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For a gardener, nothing beats the start of spring with plants beginning to wake up from their dormant period over the winter months and bulbs beginning to bloom.

All the hard work planting the bulbs will have happened during the autumn and seeing them spring to life is a sure sign warmer weather is on the way.

If like me, you forget what you planted and where, there is always the joy that comes with spotting that first tulip or daffodil and seeing the blooms bring a splash of colour to the garden.

And for bulbs that have been in the garden for a few years, seeing familiar plants wake up and take their place in your design scheme.

Here are some of the blooms you’ll be enjoying this spring:


These are one of the first plants to start to flower with their small, milk white bell-shaped flowers. These multiply freely over time and will bring Spring cheer to your garden year after year.

Blue Grape Hyacinths

Blue Grape Hyacinths with their tiny bell-shaped blue-purple florets, look like an upside-down bunch of grapes.

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These will multiply and spread and are perfect for naturalising under trees and in borders.

The flowers will look good for weeks and look beautiful when cut and displayed indoors.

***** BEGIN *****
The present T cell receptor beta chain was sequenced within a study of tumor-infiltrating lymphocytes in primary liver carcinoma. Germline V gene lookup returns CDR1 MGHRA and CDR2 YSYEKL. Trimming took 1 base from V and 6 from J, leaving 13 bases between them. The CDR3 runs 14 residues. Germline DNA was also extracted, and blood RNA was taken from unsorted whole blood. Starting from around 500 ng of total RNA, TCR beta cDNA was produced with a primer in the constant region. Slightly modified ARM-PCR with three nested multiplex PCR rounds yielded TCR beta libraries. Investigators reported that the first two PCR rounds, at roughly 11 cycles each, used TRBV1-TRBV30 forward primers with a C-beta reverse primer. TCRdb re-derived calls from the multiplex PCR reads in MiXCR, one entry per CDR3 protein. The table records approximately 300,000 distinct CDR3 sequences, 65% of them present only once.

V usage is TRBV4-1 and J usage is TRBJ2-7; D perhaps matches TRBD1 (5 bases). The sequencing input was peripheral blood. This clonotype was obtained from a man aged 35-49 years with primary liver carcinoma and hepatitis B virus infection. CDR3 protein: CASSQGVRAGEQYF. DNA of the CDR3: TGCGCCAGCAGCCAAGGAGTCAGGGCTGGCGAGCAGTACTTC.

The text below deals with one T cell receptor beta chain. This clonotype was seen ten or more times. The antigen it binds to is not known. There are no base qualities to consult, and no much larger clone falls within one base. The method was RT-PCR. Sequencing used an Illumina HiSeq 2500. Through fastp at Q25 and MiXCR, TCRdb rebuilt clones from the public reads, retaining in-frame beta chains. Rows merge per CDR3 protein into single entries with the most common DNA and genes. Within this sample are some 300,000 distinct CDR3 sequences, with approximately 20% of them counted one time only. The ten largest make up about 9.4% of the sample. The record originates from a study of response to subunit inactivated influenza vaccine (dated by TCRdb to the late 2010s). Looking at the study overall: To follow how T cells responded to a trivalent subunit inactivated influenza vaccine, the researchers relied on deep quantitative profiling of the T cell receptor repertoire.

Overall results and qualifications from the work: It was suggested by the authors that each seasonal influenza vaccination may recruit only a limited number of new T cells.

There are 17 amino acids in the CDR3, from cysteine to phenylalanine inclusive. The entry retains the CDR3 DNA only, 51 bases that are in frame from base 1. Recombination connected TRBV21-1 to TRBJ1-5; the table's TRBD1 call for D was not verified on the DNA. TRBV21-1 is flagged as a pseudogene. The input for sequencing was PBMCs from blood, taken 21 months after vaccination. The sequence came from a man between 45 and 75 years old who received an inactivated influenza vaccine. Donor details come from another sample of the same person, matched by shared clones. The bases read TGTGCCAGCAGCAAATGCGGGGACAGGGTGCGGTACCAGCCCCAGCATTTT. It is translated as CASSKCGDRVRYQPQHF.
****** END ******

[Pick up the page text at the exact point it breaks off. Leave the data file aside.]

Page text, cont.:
What better spring flower is there? Tulips come in a huge range of colours and textures and will create an eye-catching display in borders or in patio planters.

Tulips are easy to grow and resilient even during chilly spells and in exposed spots in the garden.

Tete a Tete Dwarf Daffodils

This compact plant is perfect for small gardens, in window boxes and planters or to simply plant in pots to enjoy on your windowsill.

They flower from the end of February to April with the flowers a golden, buttercup yellow with darker centres.

Siberian Squills

Siberian squills are dainty spikes of nodding, bell-shaped violet blue flowers with slender, glossy leaves.

These will naturalise in areas of semi-shade and will flower year after year.

Chionodoxa Pink Giant – Glory of the Snow

These are one of the prettiest spring flowering bulbs producing pink star shaped flowers. Chionodoxa are perfect for alpine gardens, rockeries or borders and will spread over time.

Chris Bonnett is a gardening expert from GardeningExpress.co.uk.

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